CM: Frances Rich is famed for her many religious statues that grace churches and museums along the west coast of the United States. Rich was not a Catholic - nor particularly religious - but developed a specialty in statues of Saint Francis of Assisi because of his fondness for nature and the natural world, which she shared. Variations on this statue include The Firestone Saint Francis (1951) for Saint Margaret's Episcopal Church, Palm Desert, CA; the Saint Francis (1952) for M.H. de Young Memorial Museum, San Francisco, CA; The Henderson Saint Francis (1954) for Grace Cathedral, San Francisco, CA; The Geyman Saint Francis (1955) for the Geyman Home, Montecito, CA; The Milles Saint Francis (1960) commissioned by Carl Milles for Millesgården, Lidingö, Sweden; and The Mount Hymettus Saint Francis (1970), commissioned by The American College of Greece, Athens, Greece. All these variations constitute original free-standing types of Saint Francis with exceptional grace.
The original sculpture of The Mount Hymettus Saint Francis type is known as "The Firestone" after its first owner. It was cast in natural gold bronze (200 cm, 110 kg) at Fonderia Nicci in Rome in July 1951, sent to Hope Ranch, Santa Barbara in 1952, then was displayed in 1955 at a personal exhibition at the Legion of Honor in San Francisico, at the Santa Barbara Museum of Art, and at the "Religious Art" exhibition at the Denver Museum of Art. It then became a centerpiece of the "National Decorators Show" at The Armory in San Francisco in 1956, and was displayed at Rich's retrospective exhibition at Palm Springs Art Museum in 1969, before finally being gifted by Mr. and Mrs. Leonard Firestone (the Pebble Beach California Firestones, not Mr. Sigmund Firestone associated with the Diego Rivera commission) to Saint Margaret's Episcopal Church in Palm Desert, California, in 1970. An impressive photograph records Saint Francis, at dusk, on the rocks at the Rich Studio, 4200 feet above the desert floor, looking out from Shumway Ranch to Coachella Valley.
The Firestone Saint Francis is perhaps a culmination of all Rich's previous efforts, and may therefore be considered her greatest work. Departing from the traditional portrait of a benign saint looking downward upon us, Rich fashioned a thin and elongated ascetic figure singing his hymn to the sun with his arms stretched upward. Here, Saint Francis is shown in ecstasy, head tilted back as far as possible, drawn by heaven, raised arms blessing nature, and one leg bent as if he is about to genuflect. The open arms are echoed in the wings of the bird on the saint's right hand. Remarkable in this version of Saint Francis is the sheer balance of body and soul, achieved through the starkness of the flesh and the plainness of the garment. An inscription in Rich's own handwriting on the rear of a photograph showing her nearing completion of this statue's plaster model records that the sculpture was a product of "direct carving", without preliminary sketch. In 1969 the plaster was air-freighted from California to Fonderia Fratelli Nicci in Rome, where three models in wax were created so that an equivalent number of statues could be cast in bronze. The first was destined for Pierce College, Athens, where it still stands. It was gifted on 28 August 1969, but arrived in Athens from Rome in 1970. The second was shipped to Hope Ranch in Santa Barbara, later moved to Shumway Ranch, and eventually placed near the entrance of "Westenwind", her Payson residence, where it still stands. The third was also shipped to Santa Barbara; eventually, in June 1978, it was installed on a spectacular spot on the Smith College campus between the president's house and Paradise Pond. Yet another casting was done in 2005, and this was placed in the woods of Whispering Hope Ranch in Arizona, just below the Mogollon Rim. Letters in English were incised in situ on the natural marble outcropping on mount Hymettus to record the fact of Rich's generous gift to her beloved Pierce College. Beholders of Rich's Saint Francis are delighted that she took care to carve a rain-water feeder for birds out of his hood.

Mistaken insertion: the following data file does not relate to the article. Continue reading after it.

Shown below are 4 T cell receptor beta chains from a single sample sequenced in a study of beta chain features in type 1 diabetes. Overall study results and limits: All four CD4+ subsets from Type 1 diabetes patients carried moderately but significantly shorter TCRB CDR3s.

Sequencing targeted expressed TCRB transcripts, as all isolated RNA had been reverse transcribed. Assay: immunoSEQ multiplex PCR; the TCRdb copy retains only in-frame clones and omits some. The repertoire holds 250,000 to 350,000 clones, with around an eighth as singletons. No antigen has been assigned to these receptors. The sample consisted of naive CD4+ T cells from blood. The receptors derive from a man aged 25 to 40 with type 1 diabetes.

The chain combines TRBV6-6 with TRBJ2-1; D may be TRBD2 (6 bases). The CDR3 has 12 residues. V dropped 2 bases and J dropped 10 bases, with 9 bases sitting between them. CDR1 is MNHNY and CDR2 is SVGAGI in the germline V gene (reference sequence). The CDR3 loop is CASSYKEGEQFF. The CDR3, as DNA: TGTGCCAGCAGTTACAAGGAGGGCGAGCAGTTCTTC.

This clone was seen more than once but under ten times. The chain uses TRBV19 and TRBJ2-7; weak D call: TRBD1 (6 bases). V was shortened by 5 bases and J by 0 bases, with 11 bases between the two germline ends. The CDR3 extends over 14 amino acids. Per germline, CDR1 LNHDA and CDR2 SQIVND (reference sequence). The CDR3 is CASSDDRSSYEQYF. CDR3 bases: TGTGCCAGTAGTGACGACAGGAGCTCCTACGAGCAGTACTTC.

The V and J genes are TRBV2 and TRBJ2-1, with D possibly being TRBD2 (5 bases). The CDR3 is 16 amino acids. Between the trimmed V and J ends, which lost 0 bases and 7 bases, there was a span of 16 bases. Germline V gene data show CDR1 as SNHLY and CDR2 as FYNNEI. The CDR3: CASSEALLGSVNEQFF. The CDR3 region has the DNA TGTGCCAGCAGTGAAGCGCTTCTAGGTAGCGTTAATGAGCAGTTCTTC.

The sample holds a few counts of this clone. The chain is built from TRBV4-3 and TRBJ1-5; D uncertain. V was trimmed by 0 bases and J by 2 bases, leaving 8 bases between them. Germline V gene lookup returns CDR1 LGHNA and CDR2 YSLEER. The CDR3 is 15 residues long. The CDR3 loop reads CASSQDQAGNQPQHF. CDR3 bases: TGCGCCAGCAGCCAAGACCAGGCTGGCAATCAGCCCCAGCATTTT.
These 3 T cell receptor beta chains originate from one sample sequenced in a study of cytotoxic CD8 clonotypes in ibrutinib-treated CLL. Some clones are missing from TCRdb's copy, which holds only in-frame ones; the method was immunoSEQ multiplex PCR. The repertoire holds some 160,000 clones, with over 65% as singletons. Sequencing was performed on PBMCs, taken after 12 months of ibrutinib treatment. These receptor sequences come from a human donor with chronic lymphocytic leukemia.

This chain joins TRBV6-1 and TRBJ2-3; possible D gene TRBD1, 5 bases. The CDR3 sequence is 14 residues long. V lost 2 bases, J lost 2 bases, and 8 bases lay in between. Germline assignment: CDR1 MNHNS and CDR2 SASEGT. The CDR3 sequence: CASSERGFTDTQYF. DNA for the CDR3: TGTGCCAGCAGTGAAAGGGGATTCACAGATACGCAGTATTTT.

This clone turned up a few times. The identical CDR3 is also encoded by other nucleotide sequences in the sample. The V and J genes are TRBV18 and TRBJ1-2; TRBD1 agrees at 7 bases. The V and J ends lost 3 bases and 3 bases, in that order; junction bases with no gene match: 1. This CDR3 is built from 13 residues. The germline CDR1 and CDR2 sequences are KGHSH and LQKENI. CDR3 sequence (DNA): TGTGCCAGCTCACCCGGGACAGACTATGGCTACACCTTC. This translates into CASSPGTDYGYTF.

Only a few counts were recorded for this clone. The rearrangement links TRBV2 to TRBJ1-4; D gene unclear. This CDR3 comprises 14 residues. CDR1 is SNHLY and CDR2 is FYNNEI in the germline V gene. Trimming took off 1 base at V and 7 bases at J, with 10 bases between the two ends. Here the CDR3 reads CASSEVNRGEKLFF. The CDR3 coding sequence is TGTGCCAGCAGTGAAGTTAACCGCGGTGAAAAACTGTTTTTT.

ARMITAGE, MERLE The Sculpture of Frances Rich 1974 Manzanita Press
ROGAKOS, MEGAKLES Silent Dialogues: Multimedia Portraits Throughout Time 2008 The American College of Greece - ACG Art, Athens
ROGAKOS, MEGAKLES Frances Rich - La Gazelle 2010 The American College of Greece - ACG Art, Athens